Bobbinlace Beginners

For all beginners in bobbin lace who need a little help, and for experienced lace makers who are willing to assist.  Learn how to make bobbin lace.  Learn bobbin lace.  Bobbin lace lessons.  Bobbin lace tutorial.  For other bobbin lace tutorials online, and for discussion of bobbin lace structure, look in the next right column for the red link ONLINE RESOURCES.

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Latest Activity: Jan 15

Bobbin Lace Beginner Lessons and Resources


Beginner Lessons

For paintings of the garments worn at the time LePompe was published, see this.  Look about 1/3 down the page. 

Both the 2nd and 3rd and 5th are from LePompe, the oldest known pattern book, dating from the mid 16th century.


The bottom row is from BOBBIN LACE LESSON-CLOTH STRIP.

Bobbin lace basics

Plaited lace lesson 1 

Plaited lace lesson 2 

Plaited lace lesson 3 

Plaited lace lesson 4    

Lesson 5 Tallies  

Plaited lace lesson 6 

Plaited lace lesson 7

Tape lace lesson DMC #47

Tape Lace Mat 


The Circle at right is another way to learn the basic stitches.

Find pattern.

Jo Edkins website with lots of torchon patterns and information for beginners:

Discussion Forum

Home spun thread? 10 Replies

Started by Eva Francis. Last reply by Layne Brosius Oct 9, 2017.

Using a pizza base to make a lace fan... 10 Replies

Started by Jo Edkins. Last reply by Administrator Aug 11, 2017.

Reading patterns 2 Replies

Started by Nathalie G Smith. Last reply by Administrator Jul 21, 2017.

Hello all.... 37 Replies

Started by Dee Dove. Last reply by Dee Dove Jul 5, 2017.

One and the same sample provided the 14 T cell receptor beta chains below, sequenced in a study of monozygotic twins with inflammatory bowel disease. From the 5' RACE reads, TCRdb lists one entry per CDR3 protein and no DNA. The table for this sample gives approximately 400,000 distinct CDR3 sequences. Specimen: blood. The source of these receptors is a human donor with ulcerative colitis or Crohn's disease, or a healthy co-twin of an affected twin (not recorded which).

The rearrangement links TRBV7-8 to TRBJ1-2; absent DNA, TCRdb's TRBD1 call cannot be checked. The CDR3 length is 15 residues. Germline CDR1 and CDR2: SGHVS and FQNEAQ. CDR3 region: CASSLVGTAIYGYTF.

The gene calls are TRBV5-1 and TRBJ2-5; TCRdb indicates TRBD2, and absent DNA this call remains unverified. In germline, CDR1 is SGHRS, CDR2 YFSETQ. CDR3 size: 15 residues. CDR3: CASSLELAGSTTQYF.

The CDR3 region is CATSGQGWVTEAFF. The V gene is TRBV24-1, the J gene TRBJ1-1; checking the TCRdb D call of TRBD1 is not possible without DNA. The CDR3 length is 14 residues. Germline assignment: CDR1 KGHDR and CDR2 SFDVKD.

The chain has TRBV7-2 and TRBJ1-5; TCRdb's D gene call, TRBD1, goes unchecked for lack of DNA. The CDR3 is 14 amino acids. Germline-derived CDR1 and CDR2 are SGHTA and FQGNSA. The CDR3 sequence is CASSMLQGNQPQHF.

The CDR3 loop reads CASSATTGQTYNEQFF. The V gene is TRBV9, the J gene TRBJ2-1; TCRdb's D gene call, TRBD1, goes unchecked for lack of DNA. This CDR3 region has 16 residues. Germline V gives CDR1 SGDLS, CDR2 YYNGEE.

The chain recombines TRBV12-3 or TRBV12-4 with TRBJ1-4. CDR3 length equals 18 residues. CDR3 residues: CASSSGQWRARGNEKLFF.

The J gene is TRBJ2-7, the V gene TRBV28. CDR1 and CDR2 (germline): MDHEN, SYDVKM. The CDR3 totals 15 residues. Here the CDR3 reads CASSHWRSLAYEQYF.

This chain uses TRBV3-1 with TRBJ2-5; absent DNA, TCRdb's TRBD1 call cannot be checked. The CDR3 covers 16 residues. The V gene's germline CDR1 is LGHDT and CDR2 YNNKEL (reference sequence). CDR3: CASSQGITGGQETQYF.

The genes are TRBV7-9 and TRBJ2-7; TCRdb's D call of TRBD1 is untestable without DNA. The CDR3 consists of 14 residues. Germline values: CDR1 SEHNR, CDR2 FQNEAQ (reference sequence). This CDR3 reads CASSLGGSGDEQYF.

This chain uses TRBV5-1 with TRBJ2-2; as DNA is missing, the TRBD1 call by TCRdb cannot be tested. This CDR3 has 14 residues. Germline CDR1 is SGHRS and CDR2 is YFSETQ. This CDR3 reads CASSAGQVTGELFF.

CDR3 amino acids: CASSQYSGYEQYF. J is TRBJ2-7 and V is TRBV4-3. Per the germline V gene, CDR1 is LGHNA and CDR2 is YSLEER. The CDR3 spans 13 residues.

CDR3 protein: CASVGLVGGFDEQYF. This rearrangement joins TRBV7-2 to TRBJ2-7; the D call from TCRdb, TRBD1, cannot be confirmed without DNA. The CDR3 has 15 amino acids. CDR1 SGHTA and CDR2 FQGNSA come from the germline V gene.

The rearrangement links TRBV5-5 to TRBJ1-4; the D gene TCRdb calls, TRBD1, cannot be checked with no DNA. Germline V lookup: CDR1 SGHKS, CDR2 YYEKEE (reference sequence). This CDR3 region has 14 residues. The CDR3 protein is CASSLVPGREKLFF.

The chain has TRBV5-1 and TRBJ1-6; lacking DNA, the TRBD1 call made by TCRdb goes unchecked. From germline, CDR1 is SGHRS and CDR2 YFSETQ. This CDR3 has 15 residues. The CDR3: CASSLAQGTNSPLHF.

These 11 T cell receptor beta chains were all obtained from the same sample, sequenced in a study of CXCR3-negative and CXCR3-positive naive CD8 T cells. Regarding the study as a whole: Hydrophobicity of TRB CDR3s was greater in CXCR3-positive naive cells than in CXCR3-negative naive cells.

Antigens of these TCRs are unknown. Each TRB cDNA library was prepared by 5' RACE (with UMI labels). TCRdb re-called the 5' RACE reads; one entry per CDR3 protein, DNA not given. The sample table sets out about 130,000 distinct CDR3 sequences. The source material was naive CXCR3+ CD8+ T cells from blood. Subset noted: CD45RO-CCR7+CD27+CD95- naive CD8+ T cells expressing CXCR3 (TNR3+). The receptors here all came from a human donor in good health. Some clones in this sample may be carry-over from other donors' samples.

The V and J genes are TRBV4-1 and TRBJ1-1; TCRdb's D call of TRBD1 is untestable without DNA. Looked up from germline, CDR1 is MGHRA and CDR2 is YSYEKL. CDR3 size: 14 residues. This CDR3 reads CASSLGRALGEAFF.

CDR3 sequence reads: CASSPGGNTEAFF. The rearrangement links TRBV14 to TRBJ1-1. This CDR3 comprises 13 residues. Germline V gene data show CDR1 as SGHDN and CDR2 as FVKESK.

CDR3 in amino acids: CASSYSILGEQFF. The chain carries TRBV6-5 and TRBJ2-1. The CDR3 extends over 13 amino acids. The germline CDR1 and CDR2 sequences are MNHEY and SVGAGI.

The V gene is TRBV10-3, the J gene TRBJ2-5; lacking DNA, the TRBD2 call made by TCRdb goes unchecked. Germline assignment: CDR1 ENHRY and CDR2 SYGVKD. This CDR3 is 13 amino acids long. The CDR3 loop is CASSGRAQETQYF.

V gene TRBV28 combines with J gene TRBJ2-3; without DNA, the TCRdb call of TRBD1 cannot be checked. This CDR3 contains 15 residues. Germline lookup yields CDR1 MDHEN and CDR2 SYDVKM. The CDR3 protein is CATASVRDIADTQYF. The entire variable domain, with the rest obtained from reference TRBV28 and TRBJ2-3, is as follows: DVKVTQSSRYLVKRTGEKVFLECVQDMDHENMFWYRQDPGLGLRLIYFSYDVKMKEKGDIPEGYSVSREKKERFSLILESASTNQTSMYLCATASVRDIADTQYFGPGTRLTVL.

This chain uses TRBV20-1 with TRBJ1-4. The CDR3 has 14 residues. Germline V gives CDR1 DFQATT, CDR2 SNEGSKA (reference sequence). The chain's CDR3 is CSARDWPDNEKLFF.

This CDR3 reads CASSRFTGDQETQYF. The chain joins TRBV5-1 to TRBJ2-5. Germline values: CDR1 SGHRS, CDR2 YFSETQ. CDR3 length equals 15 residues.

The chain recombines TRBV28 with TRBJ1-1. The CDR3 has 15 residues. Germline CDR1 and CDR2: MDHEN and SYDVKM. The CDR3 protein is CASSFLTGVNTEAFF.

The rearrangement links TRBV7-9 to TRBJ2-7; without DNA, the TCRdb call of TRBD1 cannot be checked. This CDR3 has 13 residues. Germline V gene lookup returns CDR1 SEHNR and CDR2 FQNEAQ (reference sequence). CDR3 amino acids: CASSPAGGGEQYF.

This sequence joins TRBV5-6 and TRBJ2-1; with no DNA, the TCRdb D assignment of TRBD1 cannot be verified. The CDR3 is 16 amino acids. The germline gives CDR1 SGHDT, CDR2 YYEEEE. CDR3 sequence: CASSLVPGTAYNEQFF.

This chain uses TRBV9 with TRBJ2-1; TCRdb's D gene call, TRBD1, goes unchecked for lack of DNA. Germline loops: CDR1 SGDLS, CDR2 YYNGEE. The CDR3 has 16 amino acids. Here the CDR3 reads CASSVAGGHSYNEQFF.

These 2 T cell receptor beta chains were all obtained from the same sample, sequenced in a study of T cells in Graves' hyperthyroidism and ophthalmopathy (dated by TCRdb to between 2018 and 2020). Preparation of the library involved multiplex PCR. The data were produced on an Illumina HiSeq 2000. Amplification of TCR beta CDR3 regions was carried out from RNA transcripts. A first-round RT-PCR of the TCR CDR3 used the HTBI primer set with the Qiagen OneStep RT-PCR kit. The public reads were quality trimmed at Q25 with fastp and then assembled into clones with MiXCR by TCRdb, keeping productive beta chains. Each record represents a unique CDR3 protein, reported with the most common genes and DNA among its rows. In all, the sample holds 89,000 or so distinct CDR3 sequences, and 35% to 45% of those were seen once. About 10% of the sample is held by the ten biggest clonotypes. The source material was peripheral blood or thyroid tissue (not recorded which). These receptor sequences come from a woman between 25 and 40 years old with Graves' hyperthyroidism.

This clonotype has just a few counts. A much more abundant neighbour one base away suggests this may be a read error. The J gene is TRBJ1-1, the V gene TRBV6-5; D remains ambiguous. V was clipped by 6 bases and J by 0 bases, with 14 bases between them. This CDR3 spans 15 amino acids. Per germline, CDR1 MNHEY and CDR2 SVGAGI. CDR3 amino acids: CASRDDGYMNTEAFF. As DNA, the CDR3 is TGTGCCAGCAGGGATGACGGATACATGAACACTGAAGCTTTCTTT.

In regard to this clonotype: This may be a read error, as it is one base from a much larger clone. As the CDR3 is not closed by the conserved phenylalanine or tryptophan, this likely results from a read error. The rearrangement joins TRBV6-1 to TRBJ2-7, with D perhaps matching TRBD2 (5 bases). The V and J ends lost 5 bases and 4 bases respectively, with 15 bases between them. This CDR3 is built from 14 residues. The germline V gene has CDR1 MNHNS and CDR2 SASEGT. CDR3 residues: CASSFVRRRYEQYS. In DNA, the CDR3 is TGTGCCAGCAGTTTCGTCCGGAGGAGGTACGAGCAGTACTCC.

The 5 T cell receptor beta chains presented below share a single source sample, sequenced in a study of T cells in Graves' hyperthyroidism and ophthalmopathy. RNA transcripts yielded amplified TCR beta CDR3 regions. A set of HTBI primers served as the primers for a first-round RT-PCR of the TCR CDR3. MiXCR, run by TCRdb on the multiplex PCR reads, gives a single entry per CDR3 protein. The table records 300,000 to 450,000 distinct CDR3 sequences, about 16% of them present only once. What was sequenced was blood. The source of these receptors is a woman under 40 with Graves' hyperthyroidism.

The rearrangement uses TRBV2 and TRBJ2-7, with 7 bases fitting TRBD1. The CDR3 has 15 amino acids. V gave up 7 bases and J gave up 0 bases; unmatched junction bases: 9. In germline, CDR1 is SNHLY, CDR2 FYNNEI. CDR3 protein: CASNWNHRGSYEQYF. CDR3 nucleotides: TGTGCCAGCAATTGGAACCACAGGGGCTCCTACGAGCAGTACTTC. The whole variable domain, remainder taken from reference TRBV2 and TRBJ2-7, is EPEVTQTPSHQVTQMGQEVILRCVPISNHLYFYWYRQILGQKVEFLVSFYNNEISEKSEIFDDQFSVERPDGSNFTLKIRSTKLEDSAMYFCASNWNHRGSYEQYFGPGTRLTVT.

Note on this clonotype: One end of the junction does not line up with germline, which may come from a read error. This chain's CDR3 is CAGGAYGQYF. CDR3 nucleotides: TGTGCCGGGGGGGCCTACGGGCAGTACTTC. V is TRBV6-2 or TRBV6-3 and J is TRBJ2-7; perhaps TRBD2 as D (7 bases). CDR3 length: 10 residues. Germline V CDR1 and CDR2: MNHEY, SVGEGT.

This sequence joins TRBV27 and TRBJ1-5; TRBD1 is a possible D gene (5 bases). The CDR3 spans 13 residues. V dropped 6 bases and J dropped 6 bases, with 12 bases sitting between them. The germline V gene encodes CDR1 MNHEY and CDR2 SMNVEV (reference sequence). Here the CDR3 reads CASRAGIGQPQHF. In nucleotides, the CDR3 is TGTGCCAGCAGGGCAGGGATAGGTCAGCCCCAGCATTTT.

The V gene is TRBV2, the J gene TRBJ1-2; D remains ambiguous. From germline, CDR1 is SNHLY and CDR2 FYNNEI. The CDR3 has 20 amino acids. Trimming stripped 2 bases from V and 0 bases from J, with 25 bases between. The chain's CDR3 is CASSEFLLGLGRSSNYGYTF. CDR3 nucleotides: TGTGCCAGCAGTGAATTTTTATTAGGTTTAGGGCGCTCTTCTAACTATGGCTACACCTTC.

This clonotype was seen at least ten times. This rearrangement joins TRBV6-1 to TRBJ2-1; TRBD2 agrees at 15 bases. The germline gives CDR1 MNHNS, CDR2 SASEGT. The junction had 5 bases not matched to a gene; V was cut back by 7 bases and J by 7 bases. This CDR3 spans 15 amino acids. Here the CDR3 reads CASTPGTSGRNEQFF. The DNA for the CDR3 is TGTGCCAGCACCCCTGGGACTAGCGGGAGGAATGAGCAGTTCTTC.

May I have some help please. 8 Replies

Started by Agnes Goyvaerts. Last reply by Agnes Goyvaerts Jun 8, 2017.

Reseau in Pat Earnshaw's Dictionary of Lace query 2 Replies

Started by Jo Edkins. Last reply by Administrator May 16, 2017.

Starting lace stitches with a twist 15 Replies

Started by Jo Edkins. Last reply by Elizabeth Ligeti May 4, 2017.

What is ''punto monja"? 25 Replies

Started by Jo Edkins. Last reply by Veronika Irvine Apr 13, 2017.

Working a stitch in the hands rather than on the pillow 23 Replies

Started by Jo Edkins. Last reply by Elizabeth Ligeti Mar 28, 2017.

Beginning bobbin lace class to be held in Philadelphia, July 19th, 2017 1 Reply

Started by Devon Thein. Last reply by Administrator Mar 20, 2017.

Hi all 10 Replies

Started by Darlene Castro. Last reply by Gina Shillitani Jan 25, 2017.

Hello 9 Replies

Started by Cathy Wesemann. Last reply by Laurie Elliott Dec 30, 2016.

Travel Pillow. 8 Replies

Started by Joseph. Last reply by Rose Maidd Dec 17, 2016.

Got my new roller pillow... 8 Replies

Started by Dawn Ellis. Last reply by Barbara Gordon Nov 5, 2016.

Comment Wall